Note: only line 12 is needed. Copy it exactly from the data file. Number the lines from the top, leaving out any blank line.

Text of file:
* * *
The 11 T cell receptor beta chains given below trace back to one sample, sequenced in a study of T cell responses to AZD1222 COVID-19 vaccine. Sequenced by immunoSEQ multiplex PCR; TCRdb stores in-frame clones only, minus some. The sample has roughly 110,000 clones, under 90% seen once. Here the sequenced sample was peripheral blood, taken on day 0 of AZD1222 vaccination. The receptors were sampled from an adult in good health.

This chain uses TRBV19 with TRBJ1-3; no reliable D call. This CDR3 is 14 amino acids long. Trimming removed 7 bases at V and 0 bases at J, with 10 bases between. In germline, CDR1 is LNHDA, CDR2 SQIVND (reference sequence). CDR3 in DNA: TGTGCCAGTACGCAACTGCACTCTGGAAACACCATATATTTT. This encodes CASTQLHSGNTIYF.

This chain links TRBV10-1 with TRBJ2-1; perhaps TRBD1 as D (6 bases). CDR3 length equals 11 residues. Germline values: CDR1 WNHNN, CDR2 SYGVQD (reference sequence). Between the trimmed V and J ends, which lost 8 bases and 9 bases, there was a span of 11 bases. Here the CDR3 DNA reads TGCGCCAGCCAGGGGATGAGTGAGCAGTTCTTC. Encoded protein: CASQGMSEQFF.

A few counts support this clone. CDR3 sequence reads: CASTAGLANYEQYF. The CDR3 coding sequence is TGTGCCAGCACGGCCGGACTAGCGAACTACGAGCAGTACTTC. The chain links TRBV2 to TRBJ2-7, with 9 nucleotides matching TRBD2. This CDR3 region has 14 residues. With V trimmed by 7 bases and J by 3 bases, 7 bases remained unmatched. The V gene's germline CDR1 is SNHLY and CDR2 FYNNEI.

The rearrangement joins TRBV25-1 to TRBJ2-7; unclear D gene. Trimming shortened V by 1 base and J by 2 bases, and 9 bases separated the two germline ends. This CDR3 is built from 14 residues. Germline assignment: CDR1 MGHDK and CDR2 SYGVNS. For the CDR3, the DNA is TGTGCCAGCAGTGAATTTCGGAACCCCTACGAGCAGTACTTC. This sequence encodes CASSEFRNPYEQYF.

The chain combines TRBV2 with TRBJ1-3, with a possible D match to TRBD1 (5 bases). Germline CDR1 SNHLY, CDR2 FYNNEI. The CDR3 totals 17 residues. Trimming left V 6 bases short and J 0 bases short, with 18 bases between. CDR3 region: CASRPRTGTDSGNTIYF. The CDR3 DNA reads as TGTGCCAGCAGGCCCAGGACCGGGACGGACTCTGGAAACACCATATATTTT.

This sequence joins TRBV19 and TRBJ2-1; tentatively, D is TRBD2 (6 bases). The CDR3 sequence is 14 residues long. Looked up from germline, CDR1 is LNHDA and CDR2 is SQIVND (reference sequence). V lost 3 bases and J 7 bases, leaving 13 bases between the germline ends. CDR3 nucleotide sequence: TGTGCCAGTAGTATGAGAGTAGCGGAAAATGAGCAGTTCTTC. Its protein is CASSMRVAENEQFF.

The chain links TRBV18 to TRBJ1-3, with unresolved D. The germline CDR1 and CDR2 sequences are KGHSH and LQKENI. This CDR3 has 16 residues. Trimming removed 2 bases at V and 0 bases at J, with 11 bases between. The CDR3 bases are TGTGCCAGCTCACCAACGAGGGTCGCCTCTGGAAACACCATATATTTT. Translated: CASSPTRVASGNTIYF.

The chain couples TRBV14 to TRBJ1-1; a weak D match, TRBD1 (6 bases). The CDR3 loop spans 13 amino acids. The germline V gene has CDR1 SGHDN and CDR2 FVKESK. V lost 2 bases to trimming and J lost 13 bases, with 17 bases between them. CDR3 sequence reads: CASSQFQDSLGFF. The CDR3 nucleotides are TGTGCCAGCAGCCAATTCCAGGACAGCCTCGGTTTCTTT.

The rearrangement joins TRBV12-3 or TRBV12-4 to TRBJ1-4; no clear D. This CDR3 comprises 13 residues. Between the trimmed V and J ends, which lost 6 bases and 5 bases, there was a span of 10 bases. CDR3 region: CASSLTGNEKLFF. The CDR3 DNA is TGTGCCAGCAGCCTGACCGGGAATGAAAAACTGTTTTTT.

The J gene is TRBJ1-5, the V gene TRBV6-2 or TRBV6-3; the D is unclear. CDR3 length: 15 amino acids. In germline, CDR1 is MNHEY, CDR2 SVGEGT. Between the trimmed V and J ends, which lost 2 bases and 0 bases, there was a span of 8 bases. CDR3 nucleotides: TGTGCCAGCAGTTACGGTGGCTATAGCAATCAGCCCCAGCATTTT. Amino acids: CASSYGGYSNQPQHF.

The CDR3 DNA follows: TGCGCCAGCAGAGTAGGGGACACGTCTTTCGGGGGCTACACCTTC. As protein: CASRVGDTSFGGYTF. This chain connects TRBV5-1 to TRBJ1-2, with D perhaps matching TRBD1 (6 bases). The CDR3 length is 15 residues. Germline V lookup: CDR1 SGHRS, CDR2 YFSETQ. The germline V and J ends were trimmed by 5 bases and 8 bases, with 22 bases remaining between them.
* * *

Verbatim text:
The CDR3 DNA follows: TGCGCCAGCAGAGTAGGGGACACGTCTTTCGGGGGCTACACCTTC. As protein: CASRVGDTSFGGYTF. This chain connects TRBV5-1 to TRBJ1-2, with D perhaps matching TRBD1 (6 bases). The CDR3 length is 15 residues. Germline V lookup: CDR1 SGHRS, CDR2 YFSETQ. The germline V and J ends were trimmed by 5 bases and 8 bases, with 22 bases remaining between them.